5. Ad Tech Is A Fiasco
Advertisers, publishers, and consumers are all disgusted by the current state of online advertising. Ad tech middlemen are scraping 60-70% of online ad budgets from advertisers and publishers. Over half a billion consumers have ad blockers installed on their devices. 70% of marketers say they are dissatisfied with the current state of online advertising. So who likes ad tech? The people who are taking it to the bank -- Google, Facebook and holding companies.

It seems that every year I write that it has been a pretty shitty year for the ad industry. It's getting tiring.

In other news...

This is my favorite blog post every year. It's the one in which I say it's holiday time and this is going to be my last post of the year.

It's not that I don't enjoy writing this thing, it's just that I keep wondering when I'm going to hit empty.

On the other hand, when you write about advertising and marketing there's really no end to the silliness. So if you search hard enough, you can always find amusing material.

I sometimes think that the only reason for the existence of the marketing industry is to make the rest of humanity seem prudent and levelheaded.

In more other news...

The perfect gift for every business bozo on your holiday gift list is a book entitled "Marketers Are From Mars, Consumers Are From New Jersey."  How do I know? Trust me, I'm a blogger. Don't believe me? Read the reviews here (and be sure to read the great Geraldine's review.)

It is available in both paper and pixels. Even though I don't make anything on the electronic version, I prefer you buy it. We need the trees more than I need the money.

In even more other news...

Before I pour myself a festive holiday beverage, let me take time to thank some people.

First I want to thank the people who hired me to speak or to advise or to appear on their shows or wrote about me this year. In no particular order: Comcast SportsNet; NBC; 1000watt; BeanCast; Marketing Book Podcast; Cox Media; Screenforce Austria, Switzerland and Germany; Business Insider; MadClarity; TVNZ; ASIcast; Discovery Networks; IAPA; Worthshop; Software Engineering Daily; Ireland AM; The Irish Times; WPP; National Business Review; Business Day; Media Post; StopPress; Agency Spy; Mumbrella; The Cog Blog; Tech Crunch; MarketingWeek; The Economic Times; The Age; and the organizations for whom I did confidential advising -- you know who you are. I'm sure I've left some groups out, so thank you, too.

Also, thanks to the people who write intelligently about marketing and advertising and whose thinking I steal from shamelessly. You also know who you are.

Most of all, thanks to the people who read this thing and keep it interesting with comments -- especially the brilliant ones that agree with me.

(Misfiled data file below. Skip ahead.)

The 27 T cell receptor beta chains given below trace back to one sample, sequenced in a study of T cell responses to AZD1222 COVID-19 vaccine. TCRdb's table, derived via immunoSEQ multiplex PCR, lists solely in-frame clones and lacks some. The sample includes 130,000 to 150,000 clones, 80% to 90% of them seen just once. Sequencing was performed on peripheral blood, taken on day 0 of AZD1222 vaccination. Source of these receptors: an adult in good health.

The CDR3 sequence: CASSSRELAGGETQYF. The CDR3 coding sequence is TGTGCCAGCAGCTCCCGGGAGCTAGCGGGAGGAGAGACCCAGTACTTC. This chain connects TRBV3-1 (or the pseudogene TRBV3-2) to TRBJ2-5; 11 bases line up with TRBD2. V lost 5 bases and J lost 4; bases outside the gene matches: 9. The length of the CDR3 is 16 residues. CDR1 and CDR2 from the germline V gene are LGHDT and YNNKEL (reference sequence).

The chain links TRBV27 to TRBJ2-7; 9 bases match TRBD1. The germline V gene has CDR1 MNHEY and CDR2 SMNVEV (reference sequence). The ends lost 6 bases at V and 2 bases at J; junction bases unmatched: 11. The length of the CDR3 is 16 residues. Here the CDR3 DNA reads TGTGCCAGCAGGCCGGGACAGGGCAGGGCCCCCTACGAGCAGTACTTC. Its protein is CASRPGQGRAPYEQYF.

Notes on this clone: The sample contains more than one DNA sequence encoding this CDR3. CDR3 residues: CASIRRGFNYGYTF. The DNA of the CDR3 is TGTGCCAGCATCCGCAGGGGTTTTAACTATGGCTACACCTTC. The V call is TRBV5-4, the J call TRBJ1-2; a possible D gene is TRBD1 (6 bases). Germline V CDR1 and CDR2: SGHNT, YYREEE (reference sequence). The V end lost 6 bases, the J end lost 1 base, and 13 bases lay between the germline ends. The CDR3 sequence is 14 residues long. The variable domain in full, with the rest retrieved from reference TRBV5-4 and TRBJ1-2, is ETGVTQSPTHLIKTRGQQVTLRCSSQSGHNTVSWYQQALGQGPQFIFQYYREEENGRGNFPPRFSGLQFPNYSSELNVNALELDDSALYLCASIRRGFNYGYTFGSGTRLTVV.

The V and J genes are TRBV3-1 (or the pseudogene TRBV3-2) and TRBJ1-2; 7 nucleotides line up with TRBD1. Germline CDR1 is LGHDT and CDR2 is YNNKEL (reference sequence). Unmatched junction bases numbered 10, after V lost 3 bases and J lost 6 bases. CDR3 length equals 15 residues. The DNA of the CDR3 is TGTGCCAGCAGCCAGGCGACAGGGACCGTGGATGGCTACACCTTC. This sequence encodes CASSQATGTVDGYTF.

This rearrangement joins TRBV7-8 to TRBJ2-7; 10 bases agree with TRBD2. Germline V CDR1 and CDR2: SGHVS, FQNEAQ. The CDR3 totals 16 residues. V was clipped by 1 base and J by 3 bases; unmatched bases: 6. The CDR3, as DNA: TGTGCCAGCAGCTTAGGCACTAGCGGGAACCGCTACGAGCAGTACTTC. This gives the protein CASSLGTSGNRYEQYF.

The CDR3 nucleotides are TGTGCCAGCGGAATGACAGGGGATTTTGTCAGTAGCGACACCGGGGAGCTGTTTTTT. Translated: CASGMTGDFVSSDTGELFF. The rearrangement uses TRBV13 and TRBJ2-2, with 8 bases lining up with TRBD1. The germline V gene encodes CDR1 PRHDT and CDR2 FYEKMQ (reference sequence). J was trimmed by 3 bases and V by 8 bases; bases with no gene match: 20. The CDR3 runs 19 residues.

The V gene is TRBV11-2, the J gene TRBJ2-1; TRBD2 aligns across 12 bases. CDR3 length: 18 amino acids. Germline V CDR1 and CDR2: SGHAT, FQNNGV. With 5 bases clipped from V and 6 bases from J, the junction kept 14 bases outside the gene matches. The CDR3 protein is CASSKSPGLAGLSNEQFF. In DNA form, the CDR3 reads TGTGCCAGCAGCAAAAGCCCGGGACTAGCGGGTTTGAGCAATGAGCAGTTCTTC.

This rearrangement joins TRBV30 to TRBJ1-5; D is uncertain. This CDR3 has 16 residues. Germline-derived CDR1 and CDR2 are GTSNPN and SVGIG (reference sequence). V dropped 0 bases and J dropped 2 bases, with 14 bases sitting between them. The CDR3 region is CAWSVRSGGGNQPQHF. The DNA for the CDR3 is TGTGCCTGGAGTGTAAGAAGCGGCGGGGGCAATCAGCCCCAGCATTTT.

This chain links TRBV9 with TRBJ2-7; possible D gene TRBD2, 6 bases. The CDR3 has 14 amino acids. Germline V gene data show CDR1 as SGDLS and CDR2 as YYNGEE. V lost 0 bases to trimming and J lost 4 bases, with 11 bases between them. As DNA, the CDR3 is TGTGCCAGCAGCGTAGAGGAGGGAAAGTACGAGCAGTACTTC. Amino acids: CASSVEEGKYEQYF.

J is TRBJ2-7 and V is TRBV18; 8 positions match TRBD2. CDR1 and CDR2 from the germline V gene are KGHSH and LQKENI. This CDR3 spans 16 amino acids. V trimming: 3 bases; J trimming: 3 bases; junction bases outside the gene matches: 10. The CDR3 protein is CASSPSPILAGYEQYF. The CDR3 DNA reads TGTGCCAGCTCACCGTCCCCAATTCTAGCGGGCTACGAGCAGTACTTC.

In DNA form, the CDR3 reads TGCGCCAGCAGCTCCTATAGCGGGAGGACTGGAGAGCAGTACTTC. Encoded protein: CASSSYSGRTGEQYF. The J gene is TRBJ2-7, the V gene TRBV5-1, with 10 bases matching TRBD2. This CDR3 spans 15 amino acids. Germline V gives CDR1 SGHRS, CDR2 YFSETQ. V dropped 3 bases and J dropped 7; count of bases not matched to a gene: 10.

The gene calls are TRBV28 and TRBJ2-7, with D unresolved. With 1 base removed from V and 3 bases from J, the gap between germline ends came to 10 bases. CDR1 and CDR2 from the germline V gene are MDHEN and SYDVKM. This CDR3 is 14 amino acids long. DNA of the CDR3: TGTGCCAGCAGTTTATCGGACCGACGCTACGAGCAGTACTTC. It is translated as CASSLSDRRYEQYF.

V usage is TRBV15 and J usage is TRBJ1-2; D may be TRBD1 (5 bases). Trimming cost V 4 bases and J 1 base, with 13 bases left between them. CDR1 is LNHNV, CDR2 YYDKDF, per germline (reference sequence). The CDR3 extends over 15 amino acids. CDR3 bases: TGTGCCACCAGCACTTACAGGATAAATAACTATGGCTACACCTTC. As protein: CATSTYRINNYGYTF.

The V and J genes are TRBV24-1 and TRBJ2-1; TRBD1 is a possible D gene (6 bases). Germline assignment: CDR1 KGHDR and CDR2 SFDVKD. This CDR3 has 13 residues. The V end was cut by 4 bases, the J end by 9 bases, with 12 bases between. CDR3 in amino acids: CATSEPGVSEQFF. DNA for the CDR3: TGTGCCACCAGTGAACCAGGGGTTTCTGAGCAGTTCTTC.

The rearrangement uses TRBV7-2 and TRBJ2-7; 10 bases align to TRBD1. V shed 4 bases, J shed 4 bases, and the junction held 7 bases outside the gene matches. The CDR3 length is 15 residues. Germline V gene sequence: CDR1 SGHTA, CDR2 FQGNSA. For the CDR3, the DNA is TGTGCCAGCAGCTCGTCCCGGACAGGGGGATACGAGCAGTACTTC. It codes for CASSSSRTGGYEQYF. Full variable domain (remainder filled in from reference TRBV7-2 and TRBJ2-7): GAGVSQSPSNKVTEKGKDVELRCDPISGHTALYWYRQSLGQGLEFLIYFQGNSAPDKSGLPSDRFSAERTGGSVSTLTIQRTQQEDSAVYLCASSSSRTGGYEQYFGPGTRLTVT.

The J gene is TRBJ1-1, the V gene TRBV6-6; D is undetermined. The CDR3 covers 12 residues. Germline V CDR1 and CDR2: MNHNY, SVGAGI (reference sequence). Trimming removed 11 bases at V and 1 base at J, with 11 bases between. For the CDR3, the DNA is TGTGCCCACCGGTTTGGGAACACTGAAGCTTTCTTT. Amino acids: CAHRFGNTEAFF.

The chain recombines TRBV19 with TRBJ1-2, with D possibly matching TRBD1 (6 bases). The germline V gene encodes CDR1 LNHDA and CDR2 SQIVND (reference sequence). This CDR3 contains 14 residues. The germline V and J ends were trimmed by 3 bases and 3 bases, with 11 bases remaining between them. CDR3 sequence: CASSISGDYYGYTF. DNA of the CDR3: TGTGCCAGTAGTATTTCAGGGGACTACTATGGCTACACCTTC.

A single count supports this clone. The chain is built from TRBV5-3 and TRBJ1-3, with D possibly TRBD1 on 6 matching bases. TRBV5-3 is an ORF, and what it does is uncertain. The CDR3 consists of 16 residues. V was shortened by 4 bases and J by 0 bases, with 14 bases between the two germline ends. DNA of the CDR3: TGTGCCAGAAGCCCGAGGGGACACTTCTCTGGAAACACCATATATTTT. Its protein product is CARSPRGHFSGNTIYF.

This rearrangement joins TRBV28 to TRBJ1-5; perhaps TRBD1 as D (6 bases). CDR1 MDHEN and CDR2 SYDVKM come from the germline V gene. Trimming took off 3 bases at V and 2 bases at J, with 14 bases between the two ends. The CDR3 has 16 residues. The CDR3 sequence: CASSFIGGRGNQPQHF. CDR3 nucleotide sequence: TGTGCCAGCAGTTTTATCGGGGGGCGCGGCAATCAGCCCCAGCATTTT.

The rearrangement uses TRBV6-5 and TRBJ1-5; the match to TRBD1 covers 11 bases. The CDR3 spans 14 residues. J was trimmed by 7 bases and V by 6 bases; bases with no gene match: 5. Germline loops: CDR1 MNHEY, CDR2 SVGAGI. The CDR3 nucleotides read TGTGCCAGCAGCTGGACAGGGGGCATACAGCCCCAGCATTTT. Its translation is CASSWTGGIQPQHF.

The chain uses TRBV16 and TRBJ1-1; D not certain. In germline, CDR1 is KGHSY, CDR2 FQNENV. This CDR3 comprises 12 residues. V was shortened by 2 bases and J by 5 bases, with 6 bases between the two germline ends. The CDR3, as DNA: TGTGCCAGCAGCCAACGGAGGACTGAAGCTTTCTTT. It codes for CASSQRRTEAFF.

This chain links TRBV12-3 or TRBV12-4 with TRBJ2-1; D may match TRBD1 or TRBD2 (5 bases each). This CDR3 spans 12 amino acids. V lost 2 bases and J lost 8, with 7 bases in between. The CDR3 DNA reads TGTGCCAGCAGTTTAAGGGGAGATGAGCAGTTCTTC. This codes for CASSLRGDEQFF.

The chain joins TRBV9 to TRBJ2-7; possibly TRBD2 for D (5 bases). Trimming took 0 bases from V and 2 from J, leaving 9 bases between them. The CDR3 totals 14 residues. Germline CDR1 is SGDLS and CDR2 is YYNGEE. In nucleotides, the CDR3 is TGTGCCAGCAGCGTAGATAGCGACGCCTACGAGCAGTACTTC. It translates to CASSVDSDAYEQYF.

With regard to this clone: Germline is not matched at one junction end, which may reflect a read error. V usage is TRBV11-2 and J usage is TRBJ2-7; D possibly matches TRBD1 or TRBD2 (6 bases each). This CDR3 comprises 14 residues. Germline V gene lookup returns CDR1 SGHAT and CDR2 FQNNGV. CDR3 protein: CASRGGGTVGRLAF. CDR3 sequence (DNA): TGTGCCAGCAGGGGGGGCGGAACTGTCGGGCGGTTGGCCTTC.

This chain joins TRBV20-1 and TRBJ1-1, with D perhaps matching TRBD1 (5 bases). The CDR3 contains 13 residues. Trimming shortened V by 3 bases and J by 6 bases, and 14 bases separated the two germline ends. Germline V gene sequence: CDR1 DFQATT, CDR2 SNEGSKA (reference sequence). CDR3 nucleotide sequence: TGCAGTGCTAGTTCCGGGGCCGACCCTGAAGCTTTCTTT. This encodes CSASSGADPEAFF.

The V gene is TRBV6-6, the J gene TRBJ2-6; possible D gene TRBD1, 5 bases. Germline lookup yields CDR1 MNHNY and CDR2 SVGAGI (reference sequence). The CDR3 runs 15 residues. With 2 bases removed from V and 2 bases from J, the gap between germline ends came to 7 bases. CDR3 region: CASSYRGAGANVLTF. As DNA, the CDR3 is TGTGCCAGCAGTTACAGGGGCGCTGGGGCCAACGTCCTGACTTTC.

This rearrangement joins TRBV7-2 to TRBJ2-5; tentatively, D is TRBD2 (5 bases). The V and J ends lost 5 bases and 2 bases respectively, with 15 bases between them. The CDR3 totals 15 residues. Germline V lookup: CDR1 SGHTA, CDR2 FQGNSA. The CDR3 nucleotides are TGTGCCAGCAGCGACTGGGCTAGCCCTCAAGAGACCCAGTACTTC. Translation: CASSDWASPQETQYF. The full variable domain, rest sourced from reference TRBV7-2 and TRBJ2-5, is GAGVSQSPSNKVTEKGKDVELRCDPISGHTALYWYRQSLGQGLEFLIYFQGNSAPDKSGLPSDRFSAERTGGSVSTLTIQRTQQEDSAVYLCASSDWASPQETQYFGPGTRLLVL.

Happy holidays to all, even the bozos who don't agree with me, and I'll see you next year.

December 12, 2016

Disruption Is Not A Strategy, It's An Outcome

It’s hard to imagine an industry more in need of disruption than the fossil fuel industry.

There is no question that the burning of fossil fuels creates toxic byproducts that cause serious illnesses and death.

There is compelling evidence that the burning of fossil fuels is contributing to what might turn out to be irreversible damage to the environmental stability of our planet.

Geopolitically, the economics of attaining fossil fuels has caused hundreds of billions of dollars to be transferred from Western countries to places bent on our destruction.

And individually, purchasing fossil fuels for automobiles is a major financial burden on many low income consumers.

It’s hard to draw up a more compelling case for the need for disruption.

Strangely, there is a very obvious technological solution to a substantial aspect of the problem — battery powered vehicles, or as we call them, electric cars.

And yet, electric cars have not been anything near a disruptive technology.

In 2008 we had 12 car models in the US that were battery powered. Today we have 55. But they are languishing. Between 2008 and today the electric car's share of the automotive market has crawled from 2.3% to 2.8%. If it wasn't for production driven by government mandated emissions standards, I doubt the share would have grown at all.

So what's gone wrong?

As we’ve said so many times here, marketers always overestimate the appeal of new things and underestimate the power of traditional consumer behavior.

So far, battery powered cars are very unappealing to consumers. They’re too expensive, they have limited range, and except for a few, they look like crap.

Despite the incessant marketing horseshit about consumers' passion for products that “do good” and products that "align with their values,” most consumer behavior still operates on a very simple principle -- what’s in it for me?

If you think your new technology is going to be disruptive you better first be sure it has consumer appeal.